And the benefits of ketogenic diets may also extend to multiple sclerosis (MS) in some studies. However, in contrast to the significant body of research pointing to high fat low carb diets for diabetes and weight loss, the ideal plan for MS is more controversial, reported the St. Louis Post-Dispatch on July 17.

The MS Center of St. Louis, a partner of Mercy Hospital St. Louis, has been active in educating people with multiple sclerosis and their families. Mercy dietitian Rebecca Doss feels that significant evidence does not exist to recommend any special diet.

However, some studies have shown that vitamin D may reduce the risk. Doss feels that eating a high fiber diet may help but argues against saturated fat. But several physicians disagree.

Dr. Terry Wahls, author of "The Wahls Protocol: How I Beat Progressive MS Using Paleo Principles and Functional Medicine," has conducted new studies showing that high fat low carb ketogenic Paleo diets are most effective. In an exclusive interview, she revealed that she began her research when she developed MS herself.

"After 20 years as a vegetarian, I read through the scientific studies and decided that the Paleo Diet as an intervention had merit. I added meat back to my diet and removed grain, dairy and legumes. I continued to slowly decline. The following year my doctors told me that my disease had transitioned to secondary progressive multiple sclerosis. I took the recommended chemotherapy; I got the tilt/recline wheelchair and even took Tysabri, but continued to slowly decline," she recalls.

Dr. Wahls used the Paleo diet as a template, then customized it "to get 31 nutrients that science said my brain cells needed to thrive. That is when the magic began to happen."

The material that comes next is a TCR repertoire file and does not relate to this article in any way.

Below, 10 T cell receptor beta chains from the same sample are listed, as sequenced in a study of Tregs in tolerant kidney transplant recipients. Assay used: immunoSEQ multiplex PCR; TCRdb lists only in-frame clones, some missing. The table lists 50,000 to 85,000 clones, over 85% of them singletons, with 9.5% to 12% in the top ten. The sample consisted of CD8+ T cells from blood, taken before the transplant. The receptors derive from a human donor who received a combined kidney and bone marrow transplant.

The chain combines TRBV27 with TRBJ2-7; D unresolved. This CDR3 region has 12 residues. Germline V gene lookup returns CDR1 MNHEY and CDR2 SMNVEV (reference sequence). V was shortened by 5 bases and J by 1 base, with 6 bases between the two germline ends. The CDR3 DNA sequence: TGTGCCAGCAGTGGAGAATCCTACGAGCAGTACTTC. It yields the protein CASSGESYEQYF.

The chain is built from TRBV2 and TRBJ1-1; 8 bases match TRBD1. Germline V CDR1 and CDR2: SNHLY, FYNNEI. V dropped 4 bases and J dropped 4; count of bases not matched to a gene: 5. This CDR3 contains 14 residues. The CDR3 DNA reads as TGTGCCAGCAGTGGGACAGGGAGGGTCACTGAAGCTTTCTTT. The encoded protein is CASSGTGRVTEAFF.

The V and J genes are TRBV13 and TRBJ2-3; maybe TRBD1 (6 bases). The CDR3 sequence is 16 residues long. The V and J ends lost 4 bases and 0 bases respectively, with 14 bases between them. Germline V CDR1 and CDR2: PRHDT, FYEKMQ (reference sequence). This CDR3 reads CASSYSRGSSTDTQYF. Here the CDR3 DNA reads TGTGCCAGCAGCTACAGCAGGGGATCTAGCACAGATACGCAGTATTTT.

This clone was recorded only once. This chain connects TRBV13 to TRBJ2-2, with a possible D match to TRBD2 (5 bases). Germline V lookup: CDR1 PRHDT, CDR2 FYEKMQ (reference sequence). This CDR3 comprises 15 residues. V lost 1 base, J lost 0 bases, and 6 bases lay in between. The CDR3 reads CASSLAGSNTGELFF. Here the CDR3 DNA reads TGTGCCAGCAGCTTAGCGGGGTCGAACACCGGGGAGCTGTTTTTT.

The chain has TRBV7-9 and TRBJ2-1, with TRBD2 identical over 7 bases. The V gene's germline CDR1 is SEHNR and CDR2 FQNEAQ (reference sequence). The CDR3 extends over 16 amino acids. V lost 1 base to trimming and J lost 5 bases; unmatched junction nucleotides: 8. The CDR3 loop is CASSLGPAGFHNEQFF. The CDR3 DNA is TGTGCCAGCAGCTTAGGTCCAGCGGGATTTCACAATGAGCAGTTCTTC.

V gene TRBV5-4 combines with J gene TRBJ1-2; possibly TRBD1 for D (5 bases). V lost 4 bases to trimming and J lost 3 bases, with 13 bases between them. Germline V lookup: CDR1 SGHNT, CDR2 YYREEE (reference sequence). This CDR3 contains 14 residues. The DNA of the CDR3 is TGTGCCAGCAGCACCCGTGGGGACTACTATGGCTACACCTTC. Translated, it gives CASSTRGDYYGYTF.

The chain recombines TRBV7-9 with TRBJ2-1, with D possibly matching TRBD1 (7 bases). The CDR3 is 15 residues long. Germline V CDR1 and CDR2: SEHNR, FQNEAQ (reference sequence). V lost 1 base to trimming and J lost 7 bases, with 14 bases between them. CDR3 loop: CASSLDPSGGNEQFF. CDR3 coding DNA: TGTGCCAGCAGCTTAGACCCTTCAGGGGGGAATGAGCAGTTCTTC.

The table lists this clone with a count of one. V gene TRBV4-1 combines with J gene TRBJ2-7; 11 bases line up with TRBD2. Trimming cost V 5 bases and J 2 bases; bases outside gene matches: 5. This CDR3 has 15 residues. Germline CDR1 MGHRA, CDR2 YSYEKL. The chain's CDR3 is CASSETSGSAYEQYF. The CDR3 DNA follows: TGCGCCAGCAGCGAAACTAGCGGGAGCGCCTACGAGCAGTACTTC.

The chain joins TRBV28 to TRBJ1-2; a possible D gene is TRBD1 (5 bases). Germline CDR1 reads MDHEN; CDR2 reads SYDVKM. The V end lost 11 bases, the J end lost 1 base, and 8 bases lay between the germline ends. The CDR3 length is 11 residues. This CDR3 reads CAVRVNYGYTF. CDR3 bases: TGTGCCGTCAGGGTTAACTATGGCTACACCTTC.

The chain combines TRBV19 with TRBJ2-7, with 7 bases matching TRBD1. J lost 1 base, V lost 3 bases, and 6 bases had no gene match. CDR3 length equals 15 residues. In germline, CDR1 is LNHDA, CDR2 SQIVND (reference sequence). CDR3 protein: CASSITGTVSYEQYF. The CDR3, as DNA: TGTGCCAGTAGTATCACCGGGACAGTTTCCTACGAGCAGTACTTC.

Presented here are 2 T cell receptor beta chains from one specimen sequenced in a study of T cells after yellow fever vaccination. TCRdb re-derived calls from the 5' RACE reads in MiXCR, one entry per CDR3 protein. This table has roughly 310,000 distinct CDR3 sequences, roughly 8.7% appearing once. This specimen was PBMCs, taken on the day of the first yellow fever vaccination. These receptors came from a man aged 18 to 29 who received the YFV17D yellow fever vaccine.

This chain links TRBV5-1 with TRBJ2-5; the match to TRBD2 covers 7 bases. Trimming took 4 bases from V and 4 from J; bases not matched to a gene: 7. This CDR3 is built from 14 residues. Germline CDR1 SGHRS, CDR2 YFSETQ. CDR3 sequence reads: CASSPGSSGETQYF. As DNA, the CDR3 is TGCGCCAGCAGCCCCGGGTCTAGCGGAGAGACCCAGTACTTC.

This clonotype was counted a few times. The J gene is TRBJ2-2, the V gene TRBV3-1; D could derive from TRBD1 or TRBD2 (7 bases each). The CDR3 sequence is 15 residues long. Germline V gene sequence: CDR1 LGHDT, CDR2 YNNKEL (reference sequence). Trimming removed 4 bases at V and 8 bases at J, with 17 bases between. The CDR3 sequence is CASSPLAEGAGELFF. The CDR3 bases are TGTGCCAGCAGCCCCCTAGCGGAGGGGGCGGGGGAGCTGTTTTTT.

Within only three months, her fatigue diminished significantly. "Within six months I could walk throughout the hospital without a cane and my neurologist agreed that I could taper and discontinue my disease modifying drugs. And within 12 months I was able to do an 18-mile bike tour with my family."

For years, ketogenic diets have been used to control seizures. Recently, for example, a family revealed how their little boy, who suffered from 50 seizures daily, found relief from a ketogenic diet.

But Dr. Wahls feels the potential goes beyond epilepsy, diabetes and MS. "Ketogenic diets are being studied as treatment for other neurological and psychiatric disorders including brain cancer, ALS, Parkinson’s, MS, dementia, bipolar, depression and schizophrenia," she said. In her research currently, Dr. Wahls is seeking how to balance nutritional needs with the focus on ketosis.

Also arguing in favor of high fat low carb diets for MS is Dr. David Perlmutter, creator of the "Grain Brain" diet. He lists several case studies on his Web site showing that halting grains and sugar while boosting fat and protein made a dramatic difference for their MS.

One woman recalls that her "signs of MS started in 1988, but it wasn’t until 2004 that I had an attack that left me disabled and forced to retire from a career I loved in education. I have gone through periods of being in a wheelchair, using a walker, and walking with a cane. Today, thanks to going grain-free, I rarely have to use even a cane."

Advertisement